I was in the 7th that time, around 13 years old. This was during exams, so everybody left school at different times, and some people were picked up by parents. One afternoon, I was cycling along after a Hindi exam. Suddenly, this guy who seemed vaguely familiar emerged from behind a house and started following me on a bicycle. I realised with a sudden shock that I had seen him loitering around my house, and knew he lived somewhere there, and not close to school. Some sixth sense had already warned me that he had marked me out – I think he had tried to talk to me once at a puja pandal. Also, that he was slightly more dangerous than the ‘passing chits’ type.
I cycled as hard as I could, but he caught up with me soon. I can still feel the terror of that moment, when I knew that if I looked sideways, I would see him riding along next to me.

Soon, he started talking to me. I was ready to weep. I just didn’t know what to do. I thought of riding to a friend’s house nearby, but shrunk from creating a scene. I just wanted the ordeal to be over. For a good 3 kilometres, this guy followed me, constantly badgering me, asking inane questions, not seeming to notice how shit scared I was. No, I guess he liked seeing how scared I was.

Once, I stopped by the side of the road and tried to scream at him, but it was completely useless. He was a 20 year old lout, I was barely 14. I rode on, he right next to me. I kept hoping I would see someone from school, anyone I could latch on to, but amazingly, and I don’t know why, there wasn’t a soul around wearing the familiar uniform or any kind of uniform. A while later, I saw a man riding a cycle just up ahead, and I remember calling out to him, saying something silly like ‘please, dekhiye, yeh mujhe tang kar raha hai’. I swear, I can still remember the startled look on the middle-aged man’s face as he looked back once and rode on faster than ever. Then I felt scared, what if this guy did something because I had called for help?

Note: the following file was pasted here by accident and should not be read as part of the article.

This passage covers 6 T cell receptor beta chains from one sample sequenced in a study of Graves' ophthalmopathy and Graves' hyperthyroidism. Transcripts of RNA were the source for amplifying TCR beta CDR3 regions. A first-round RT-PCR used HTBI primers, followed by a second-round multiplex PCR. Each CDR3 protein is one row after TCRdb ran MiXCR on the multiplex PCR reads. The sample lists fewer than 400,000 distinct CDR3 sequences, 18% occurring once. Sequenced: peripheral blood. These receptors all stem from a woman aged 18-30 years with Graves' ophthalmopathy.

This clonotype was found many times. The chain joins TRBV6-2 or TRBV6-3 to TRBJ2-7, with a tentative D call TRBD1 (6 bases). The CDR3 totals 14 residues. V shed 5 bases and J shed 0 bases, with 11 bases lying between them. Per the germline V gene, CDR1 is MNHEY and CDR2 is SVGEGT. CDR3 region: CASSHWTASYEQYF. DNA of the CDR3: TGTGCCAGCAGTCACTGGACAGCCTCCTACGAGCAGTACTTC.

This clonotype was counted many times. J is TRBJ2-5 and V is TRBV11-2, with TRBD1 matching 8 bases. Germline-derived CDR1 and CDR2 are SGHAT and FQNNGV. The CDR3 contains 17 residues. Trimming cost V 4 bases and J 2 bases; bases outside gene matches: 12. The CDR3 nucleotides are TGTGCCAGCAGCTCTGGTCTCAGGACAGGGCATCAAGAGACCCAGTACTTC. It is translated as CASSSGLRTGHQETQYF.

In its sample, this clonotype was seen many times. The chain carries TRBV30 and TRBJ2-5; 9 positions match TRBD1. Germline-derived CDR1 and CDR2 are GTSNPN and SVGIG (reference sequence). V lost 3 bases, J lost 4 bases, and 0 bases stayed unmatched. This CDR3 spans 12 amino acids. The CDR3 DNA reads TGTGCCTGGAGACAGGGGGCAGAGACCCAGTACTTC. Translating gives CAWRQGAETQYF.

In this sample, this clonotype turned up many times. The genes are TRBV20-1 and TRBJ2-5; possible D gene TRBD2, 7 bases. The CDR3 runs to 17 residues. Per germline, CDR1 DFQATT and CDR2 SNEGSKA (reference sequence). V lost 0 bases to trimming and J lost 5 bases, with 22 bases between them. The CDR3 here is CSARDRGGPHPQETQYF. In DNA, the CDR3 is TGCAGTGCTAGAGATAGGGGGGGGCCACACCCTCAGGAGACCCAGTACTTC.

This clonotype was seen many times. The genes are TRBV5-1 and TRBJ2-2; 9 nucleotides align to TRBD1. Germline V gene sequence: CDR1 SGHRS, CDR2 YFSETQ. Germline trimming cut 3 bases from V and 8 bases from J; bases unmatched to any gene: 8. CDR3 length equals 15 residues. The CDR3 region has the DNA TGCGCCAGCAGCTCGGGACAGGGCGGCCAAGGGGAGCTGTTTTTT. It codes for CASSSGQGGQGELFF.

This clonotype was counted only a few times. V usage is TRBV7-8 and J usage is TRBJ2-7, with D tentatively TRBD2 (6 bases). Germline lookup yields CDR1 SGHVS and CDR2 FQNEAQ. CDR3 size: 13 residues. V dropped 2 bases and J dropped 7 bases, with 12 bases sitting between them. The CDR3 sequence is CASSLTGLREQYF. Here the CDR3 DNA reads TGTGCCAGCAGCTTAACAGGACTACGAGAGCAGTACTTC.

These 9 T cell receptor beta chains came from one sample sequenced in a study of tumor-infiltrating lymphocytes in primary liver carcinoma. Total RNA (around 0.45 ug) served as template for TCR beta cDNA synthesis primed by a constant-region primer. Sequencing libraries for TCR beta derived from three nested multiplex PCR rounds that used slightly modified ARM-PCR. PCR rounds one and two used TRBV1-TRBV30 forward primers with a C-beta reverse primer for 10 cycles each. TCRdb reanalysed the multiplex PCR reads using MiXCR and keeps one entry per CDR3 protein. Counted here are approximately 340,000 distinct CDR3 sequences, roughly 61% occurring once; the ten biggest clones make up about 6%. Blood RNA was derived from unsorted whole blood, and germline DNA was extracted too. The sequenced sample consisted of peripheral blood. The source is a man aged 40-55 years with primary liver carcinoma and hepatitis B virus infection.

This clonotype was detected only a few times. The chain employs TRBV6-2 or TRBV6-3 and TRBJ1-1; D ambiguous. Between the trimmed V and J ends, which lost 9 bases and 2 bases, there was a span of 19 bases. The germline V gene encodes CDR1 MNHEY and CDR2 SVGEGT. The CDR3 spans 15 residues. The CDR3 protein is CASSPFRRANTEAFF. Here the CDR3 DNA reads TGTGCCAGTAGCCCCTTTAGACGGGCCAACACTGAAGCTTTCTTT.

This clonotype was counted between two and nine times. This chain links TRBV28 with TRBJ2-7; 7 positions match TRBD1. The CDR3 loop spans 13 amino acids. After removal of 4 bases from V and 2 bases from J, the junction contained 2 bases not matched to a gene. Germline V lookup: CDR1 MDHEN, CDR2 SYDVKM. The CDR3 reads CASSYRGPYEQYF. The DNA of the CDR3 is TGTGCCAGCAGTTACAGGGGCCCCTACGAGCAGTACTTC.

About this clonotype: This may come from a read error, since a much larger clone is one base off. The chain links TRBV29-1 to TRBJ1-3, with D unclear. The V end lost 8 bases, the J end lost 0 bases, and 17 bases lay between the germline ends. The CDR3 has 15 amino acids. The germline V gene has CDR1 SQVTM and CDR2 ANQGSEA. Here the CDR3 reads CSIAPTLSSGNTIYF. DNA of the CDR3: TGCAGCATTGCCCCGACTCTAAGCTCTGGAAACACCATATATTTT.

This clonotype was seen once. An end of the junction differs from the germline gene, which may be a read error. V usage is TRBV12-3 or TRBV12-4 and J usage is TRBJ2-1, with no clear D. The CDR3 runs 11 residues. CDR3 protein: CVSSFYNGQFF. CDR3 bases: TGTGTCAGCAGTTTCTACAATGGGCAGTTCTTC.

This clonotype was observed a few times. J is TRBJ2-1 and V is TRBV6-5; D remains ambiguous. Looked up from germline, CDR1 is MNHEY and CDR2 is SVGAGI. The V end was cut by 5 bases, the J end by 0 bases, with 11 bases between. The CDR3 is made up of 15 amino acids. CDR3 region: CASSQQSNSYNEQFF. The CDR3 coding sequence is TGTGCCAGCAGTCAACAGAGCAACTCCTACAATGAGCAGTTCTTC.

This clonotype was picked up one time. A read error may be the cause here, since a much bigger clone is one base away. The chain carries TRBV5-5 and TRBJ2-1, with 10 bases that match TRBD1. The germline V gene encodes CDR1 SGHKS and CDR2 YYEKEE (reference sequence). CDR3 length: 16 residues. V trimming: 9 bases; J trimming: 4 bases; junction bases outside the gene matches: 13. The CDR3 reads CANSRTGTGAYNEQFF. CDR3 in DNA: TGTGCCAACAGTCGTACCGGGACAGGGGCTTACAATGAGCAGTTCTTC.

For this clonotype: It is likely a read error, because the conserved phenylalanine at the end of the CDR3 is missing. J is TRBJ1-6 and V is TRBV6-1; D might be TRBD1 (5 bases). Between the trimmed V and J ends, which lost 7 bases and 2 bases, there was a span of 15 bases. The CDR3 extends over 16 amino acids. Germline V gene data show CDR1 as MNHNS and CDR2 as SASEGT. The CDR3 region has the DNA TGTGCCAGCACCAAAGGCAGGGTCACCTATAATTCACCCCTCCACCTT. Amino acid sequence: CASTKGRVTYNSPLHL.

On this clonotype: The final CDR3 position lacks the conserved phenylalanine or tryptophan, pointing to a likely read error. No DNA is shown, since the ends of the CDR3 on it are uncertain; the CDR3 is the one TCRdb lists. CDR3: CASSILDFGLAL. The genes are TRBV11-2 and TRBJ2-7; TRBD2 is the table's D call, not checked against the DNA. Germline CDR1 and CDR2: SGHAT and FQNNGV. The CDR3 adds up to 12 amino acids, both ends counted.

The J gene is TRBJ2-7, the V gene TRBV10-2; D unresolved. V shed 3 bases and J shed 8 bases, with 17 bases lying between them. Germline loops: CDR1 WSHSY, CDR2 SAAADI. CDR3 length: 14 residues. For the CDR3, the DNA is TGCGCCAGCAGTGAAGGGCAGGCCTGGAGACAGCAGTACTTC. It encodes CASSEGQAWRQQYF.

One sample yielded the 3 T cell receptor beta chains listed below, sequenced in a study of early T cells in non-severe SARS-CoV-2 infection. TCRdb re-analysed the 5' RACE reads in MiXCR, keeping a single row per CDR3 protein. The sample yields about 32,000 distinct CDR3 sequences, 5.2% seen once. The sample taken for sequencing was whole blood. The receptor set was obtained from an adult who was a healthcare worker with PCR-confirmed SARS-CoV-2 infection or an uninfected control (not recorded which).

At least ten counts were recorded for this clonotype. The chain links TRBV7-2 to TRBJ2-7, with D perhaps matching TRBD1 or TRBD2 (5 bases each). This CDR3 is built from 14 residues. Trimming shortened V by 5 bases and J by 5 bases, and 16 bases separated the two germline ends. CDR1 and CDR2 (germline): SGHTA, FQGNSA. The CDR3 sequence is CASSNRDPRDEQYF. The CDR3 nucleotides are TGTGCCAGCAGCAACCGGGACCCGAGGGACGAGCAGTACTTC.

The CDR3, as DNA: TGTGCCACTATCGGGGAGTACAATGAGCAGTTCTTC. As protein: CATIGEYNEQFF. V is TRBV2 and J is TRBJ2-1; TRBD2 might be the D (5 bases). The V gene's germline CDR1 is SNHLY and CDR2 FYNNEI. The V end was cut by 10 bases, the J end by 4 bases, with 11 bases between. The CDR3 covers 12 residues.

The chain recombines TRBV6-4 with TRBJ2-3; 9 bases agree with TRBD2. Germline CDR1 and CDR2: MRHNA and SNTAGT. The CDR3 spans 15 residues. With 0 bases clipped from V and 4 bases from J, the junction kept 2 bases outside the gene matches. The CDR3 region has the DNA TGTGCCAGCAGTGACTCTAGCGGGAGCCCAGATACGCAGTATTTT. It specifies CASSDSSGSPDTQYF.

But no, I guess he decided he’d had enough fun and it was not worth taking a risk for and rode on. Or maybe he went away because I was pretty close to home by then. I got back home sweating and terrified, and cried like crazy.

From the next day till the end of the exams, my father dropped me to school and I came back in an auto. He never asked me why, though I’d told my mother, of course. After the exams were over, everybody had the same timings and we resumed our normal cycling trip. I would feel so safe with all these girls with me, safe enough to laugh at the Romeos. In the next four years, though I must have cycled back alone from school a few times, I could never do it without panicking at least once or twice, especially on that particular stretch of the road. In fact, I think I started taking a different route if I knew I would be alone.

I feel so sorry for that 13-year-old me now, so protective. And strangely, today I can easily joke about far more important -- and at the time more devastating -- incidents from school, but the fear of that afternoon has not quite left me.